However, the IoT opens up also other wide-reaching opportunities for businesses. Particularly for SMEs with limited resources, when they combine a deep understanding of their business and markets with strategic forward planning to adopt IoT solutions to enable growth.
Successful adoption of IoT solutions by SMEs
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Telecoms company Onecom has appointed experienced telecoms specialist Graham Doe as head of Internet of Things as it focuses on smart connected services for businesses as a major growth area.
The newly-created post comes after Onecom signed a major five-year deal with Vodafone to develop, launch and manage IoT services nationwide.
Doe has more than 10 years of sales and management in the IoT space, has worked for some of the UK’s largest telecoms companies including Telefonica O2 UK and Arqiva.
He has considerable knowledge and experience in existing and emerging IoT connectivity and hardware solutions across a range of sectors including energy and utilities, telecoms, healthcare, transport and security.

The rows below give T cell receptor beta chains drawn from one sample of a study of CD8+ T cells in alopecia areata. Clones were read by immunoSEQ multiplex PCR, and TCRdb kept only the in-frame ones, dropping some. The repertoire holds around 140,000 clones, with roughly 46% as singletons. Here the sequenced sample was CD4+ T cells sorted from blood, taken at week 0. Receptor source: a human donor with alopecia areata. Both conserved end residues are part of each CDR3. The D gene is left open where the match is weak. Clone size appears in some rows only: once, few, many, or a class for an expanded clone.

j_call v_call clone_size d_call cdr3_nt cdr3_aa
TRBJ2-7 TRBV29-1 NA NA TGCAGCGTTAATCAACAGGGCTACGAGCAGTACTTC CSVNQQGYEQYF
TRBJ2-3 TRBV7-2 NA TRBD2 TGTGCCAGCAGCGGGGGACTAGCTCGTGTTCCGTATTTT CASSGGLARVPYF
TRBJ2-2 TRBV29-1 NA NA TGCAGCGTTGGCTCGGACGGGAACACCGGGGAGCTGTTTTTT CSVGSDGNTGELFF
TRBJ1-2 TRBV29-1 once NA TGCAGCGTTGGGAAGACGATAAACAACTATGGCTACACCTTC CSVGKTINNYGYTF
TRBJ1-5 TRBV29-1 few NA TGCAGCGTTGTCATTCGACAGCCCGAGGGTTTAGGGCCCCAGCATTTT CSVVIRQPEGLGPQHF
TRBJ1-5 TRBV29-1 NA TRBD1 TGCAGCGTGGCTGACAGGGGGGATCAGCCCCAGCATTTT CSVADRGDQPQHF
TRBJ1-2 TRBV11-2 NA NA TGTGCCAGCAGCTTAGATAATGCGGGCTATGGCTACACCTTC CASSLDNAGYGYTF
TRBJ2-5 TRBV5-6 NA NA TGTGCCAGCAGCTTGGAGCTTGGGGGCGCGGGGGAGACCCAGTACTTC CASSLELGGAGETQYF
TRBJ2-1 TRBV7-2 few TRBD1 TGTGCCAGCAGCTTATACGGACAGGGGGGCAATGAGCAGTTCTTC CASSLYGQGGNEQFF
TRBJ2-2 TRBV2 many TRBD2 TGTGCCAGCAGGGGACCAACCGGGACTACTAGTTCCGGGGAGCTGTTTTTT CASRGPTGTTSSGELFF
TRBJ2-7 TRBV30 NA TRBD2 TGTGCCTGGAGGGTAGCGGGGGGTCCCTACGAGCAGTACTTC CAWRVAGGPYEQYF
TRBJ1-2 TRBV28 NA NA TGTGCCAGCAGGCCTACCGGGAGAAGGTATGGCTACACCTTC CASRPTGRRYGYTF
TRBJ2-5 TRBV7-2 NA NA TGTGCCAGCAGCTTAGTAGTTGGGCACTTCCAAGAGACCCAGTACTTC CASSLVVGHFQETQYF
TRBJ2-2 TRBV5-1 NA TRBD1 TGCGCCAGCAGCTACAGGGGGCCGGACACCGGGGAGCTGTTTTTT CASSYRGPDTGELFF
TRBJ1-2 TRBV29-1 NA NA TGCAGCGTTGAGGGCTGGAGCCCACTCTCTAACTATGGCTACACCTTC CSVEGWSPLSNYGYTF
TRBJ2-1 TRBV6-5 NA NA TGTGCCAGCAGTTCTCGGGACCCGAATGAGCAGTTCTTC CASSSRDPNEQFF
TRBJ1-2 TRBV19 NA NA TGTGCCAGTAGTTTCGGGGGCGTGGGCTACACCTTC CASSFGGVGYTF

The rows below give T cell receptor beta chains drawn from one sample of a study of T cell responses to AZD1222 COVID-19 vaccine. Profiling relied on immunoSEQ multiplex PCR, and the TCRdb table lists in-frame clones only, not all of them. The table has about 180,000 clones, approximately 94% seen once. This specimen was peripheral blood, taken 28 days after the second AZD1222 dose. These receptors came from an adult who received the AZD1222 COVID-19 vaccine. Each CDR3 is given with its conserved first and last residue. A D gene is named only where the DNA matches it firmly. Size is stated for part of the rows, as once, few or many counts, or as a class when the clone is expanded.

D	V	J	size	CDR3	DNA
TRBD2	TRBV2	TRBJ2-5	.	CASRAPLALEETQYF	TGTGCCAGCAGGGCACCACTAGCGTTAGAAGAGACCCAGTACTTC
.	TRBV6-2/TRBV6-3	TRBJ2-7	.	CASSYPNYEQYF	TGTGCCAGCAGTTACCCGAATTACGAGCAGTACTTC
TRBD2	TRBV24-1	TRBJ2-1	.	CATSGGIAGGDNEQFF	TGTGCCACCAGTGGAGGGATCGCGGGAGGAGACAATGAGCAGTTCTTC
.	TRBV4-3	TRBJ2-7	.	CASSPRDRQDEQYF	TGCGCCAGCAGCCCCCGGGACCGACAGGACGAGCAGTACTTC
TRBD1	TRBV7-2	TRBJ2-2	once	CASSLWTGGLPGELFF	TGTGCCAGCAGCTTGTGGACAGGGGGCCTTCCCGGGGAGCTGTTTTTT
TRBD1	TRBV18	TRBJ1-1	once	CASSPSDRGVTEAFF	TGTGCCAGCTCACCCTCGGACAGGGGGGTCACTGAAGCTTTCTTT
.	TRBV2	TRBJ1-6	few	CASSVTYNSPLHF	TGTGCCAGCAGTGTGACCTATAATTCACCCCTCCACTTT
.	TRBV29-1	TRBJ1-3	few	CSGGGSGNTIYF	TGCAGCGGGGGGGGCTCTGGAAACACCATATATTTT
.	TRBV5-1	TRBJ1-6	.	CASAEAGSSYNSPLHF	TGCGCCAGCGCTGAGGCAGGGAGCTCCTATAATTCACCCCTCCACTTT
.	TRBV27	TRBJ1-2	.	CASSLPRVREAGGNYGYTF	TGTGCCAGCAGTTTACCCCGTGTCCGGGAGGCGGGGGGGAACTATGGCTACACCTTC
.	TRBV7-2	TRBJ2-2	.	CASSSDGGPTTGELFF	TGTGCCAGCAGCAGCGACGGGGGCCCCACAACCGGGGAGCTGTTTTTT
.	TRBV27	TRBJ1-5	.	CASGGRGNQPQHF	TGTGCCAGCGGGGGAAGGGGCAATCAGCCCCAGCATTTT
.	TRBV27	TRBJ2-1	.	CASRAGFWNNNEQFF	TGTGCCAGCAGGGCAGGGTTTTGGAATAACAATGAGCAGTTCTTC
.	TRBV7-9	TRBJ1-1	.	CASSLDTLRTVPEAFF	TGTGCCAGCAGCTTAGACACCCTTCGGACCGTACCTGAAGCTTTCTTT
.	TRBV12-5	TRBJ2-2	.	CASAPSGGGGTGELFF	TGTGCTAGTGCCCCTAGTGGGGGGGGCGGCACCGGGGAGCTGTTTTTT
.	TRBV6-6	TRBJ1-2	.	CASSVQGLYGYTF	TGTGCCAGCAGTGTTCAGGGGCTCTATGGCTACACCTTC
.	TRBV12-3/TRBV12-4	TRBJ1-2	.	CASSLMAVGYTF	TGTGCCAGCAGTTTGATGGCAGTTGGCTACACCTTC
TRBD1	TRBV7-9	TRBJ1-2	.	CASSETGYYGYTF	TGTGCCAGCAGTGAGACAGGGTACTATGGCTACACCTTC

“Innovation in IoT services is a major focus for Onecom, and its importance is reflected in the quality of this appointment,” said Aaron Brown, chief operating officer at Onecom.
“Graham brings with him a wealth of experience in telecoms and particularly in IoT, along with an instinctive understanding of how connected hardware is going to transform UK businesses over the coming year.
“His expertise and dedication to outstanding customer experience make him a perfect fit for Onecom.”
Onecom, which has headquarters in Hampshire and offices around the UK and Northern Ireland, is the UK’s largest independent business telecommunications provider, operating from 12 regional offices, including London, Cardiff, Southampton, Plymouth, Leeds, Telford, Norwich and Brighton.
Doe said: “Onecom has an exciting vision for the use of IoT technology and understands the virtually unlimited possibilities that it brings for businesses.
“I am excited to take this new role and looking forward to driving Onecom’s dominance in the IoT market, achieving ambitious sales growth targets and leading an expanding sales and marketing team.”